Since the start of the financial crisis, Chinese officials have issued a number of warnings that the US should not inflate away its mounting debt burden. Before these latest comments, however, Beijing had generally been most critical of US fiscal policy, urging Washington to spend less.

But speaking at a conference in Beijing, Mr Liu [Mingkang, China’s chief banking regulator] said the Fed’s policy of maintaining low interest rates together with the weak dollar posed a threat to the global economic recovery.

“[It] is boosting speculative investment in stock and property markets and will pose new, real and insurmountable risks to the global recovery and particularly to the recovery in emerging markets,” said Mr Liu, who is chairman of the China Banking Regulatory Commission.

“The situation has already encouraged a huge dollar carry trade and had a massive impact on global asset prices,” he added.

Read it all.

Posted in * Culture-Watch, * Economics, Politics, * International News & Commentary, America/U.S.A., Asia, China, Economy, Federal Reserve, Globalization, The U.S. Government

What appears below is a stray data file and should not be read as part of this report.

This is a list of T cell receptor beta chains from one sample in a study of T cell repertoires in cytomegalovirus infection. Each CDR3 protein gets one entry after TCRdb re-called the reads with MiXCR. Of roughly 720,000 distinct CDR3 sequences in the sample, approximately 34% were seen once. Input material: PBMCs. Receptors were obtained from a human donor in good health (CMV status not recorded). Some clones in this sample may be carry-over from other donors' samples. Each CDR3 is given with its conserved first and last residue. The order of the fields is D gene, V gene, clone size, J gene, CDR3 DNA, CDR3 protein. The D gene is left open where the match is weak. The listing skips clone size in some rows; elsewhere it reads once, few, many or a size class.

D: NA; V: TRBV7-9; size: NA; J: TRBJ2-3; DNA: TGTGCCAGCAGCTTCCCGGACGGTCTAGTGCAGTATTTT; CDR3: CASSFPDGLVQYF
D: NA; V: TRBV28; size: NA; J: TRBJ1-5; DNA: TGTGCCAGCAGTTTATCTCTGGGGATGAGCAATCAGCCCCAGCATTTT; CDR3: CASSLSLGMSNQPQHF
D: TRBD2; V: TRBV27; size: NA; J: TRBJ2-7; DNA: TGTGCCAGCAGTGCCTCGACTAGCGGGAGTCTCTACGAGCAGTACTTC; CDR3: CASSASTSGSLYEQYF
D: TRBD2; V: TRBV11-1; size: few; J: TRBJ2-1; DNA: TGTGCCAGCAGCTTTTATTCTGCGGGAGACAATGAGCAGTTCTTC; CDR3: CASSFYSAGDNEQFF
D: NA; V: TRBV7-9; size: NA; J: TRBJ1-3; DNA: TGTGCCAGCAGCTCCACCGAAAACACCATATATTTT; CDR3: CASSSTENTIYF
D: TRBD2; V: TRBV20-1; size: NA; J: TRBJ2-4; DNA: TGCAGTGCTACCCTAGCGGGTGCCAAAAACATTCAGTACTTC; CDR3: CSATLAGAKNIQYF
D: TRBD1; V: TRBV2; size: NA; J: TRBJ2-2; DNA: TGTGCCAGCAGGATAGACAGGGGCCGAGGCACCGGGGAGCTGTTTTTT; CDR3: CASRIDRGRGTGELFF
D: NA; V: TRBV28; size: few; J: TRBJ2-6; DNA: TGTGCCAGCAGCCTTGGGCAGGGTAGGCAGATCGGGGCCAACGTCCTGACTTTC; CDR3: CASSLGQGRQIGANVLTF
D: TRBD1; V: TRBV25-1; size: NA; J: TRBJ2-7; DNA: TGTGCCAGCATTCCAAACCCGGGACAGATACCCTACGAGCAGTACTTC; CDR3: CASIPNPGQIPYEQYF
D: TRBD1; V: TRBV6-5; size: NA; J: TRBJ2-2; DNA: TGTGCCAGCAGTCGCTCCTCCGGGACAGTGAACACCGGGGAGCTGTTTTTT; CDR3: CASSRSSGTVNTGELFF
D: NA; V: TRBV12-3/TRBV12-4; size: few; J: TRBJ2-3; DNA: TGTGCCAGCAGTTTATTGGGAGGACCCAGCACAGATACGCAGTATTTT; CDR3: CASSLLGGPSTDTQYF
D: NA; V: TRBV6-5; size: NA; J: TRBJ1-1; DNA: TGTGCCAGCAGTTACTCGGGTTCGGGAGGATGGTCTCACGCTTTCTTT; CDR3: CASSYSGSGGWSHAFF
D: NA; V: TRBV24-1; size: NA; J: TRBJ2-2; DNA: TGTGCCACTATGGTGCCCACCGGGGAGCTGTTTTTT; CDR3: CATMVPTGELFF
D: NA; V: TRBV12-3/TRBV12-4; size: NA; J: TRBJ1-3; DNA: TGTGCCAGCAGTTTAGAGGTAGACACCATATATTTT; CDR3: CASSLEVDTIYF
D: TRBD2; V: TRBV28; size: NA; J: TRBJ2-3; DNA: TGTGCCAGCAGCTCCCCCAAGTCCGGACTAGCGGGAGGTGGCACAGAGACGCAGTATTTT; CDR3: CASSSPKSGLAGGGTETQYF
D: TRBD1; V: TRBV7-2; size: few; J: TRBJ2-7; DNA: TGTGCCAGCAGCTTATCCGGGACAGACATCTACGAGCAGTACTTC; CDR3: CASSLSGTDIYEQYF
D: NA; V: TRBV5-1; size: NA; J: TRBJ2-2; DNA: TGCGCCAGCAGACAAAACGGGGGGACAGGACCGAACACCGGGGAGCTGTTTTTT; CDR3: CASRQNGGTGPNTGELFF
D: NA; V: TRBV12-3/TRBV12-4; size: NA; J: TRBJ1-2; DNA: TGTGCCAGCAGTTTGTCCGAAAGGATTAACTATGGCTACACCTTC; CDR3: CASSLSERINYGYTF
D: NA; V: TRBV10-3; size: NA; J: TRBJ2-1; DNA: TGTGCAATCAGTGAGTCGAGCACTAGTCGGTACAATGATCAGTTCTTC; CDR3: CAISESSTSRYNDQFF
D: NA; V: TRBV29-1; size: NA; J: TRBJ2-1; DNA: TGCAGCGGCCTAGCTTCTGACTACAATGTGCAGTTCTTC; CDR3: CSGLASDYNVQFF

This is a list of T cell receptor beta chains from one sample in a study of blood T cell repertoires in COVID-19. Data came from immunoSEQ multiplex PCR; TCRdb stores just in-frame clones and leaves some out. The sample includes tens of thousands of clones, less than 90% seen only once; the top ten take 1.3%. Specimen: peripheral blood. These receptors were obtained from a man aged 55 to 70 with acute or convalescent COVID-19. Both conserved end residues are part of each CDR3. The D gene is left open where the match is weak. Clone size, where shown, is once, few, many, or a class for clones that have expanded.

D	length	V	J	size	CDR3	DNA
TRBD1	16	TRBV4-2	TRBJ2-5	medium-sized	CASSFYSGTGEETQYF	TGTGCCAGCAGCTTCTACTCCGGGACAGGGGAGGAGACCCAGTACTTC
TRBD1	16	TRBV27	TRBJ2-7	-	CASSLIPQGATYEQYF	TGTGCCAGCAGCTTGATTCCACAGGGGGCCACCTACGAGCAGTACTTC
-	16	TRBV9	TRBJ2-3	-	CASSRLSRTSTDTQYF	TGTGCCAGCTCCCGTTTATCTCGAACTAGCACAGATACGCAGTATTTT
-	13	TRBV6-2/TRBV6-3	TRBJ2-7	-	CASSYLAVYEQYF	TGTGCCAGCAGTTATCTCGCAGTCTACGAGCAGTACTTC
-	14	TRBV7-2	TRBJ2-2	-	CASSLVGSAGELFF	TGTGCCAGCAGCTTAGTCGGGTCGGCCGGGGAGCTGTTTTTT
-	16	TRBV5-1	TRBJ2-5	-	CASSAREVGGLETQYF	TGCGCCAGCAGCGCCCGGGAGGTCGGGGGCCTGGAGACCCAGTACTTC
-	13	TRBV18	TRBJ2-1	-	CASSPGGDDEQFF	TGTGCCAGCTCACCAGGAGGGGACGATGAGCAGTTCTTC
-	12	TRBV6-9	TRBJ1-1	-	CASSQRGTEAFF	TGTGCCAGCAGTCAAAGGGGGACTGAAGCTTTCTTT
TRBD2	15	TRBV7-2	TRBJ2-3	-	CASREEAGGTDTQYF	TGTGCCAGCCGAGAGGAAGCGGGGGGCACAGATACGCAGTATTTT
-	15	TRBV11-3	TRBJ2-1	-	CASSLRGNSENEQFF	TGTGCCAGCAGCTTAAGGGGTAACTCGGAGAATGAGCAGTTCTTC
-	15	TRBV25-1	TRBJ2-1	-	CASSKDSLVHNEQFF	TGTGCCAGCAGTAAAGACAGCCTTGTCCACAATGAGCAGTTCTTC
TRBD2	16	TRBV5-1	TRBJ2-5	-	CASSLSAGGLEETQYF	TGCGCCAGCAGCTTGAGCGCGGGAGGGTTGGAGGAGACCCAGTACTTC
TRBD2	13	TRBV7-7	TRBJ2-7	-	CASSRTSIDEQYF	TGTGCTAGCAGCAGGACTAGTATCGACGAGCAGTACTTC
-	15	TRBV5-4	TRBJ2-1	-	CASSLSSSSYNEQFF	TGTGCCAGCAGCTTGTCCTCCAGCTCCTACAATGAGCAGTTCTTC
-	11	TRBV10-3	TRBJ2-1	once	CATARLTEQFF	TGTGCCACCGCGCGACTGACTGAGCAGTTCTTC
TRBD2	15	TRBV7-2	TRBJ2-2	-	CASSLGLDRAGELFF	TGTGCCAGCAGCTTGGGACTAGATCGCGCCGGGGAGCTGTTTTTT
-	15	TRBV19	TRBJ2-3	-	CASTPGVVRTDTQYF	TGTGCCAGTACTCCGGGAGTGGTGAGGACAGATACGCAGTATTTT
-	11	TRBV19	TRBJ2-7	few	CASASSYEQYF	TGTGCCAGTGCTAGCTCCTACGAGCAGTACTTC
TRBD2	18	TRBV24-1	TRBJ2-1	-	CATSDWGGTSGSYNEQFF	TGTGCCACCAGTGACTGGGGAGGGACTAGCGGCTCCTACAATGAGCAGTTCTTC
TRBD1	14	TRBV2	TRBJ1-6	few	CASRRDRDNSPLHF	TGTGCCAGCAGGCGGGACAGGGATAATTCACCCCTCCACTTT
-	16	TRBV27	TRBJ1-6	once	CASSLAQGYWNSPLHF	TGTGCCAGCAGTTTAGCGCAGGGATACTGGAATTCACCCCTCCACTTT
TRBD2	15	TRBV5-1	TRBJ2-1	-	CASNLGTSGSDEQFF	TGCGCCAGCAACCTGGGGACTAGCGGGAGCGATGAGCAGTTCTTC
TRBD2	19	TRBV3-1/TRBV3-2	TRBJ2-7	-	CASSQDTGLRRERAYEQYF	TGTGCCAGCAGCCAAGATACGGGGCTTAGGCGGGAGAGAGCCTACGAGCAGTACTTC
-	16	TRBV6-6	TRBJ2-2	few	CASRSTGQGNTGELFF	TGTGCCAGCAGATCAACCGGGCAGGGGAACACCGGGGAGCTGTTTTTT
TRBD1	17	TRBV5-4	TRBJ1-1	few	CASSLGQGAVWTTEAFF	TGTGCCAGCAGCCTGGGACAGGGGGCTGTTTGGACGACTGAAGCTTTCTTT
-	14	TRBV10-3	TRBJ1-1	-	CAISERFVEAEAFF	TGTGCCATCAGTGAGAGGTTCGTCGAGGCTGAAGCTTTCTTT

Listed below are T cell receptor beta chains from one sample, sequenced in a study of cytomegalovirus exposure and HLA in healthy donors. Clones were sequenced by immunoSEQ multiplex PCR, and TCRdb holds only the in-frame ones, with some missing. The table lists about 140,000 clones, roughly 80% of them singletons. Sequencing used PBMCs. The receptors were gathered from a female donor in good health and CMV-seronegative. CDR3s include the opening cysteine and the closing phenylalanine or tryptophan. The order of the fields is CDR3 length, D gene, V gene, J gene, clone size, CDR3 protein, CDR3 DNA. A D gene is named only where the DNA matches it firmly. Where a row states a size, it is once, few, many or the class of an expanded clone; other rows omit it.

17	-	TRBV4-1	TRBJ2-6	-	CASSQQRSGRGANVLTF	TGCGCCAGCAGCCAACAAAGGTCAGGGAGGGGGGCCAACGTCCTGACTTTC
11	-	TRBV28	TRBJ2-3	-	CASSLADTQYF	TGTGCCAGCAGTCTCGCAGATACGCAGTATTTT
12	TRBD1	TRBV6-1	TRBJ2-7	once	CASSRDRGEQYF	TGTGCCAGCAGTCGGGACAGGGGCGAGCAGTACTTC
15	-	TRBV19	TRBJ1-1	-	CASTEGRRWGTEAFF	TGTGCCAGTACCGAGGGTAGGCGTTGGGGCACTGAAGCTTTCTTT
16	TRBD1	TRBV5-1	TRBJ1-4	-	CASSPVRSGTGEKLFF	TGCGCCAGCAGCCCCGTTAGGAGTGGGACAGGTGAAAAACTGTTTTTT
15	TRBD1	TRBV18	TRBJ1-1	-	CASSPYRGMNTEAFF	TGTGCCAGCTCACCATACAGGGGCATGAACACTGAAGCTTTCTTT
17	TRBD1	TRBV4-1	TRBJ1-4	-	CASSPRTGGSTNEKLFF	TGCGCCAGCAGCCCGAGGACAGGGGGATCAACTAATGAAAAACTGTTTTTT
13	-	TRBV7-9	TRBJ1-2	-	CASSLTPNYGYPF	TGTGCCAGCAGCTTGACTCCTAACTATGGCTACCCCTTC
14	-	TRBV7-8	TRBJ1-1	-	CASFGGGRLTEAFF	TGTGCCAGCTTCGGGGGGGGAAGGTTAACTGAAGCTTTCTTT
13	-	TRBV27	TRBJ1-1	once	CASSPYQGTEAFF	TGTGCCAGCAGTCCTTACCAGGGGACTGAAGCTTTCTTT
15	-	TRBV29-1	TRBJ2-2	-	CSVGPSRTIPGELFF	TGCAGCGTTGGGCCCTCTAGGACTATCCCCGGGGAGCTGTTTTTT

Newsweek: Is America Losing Its Mojo?

We cannot stop the world from rising and doing better at innovation, nor should we want to do so: the rise of the rest is a powerful, positive phenomenon for everyone. But America must adapt to it, not watch quietly as a spectator.

For the past three decades, funding for science research has slipped, the education system has continued to decline, and immigration policy has become less and less rational. Tax and regulatory policies have been made with more thought to domestic special interests than America’s long-term competition.

We have hoped it would all work out, and for a while it did. The seed capital from past decades was strong enough to carry us for decades. We got talent from abroad to mask the erosion at home. We used financial engineering to substitute for the real thing. We borrowed to the hilt and sold each other our homes in an ascending spiral that made us all feel rich. And we kicked all the real problems we face down the road, hoping that someone else would solve them. This too has become part of American culture, a culture that desperately needs to change if we are to preserve American innovation and rekindle the real American Dream.

Read it carefully and read it all.

Posted in * Culture-Watch, * Economics, Politics, * International News & Commentary, America/U.S.A., Corporations/Corporate Life, Economy, Education, Globalization, Science & Technology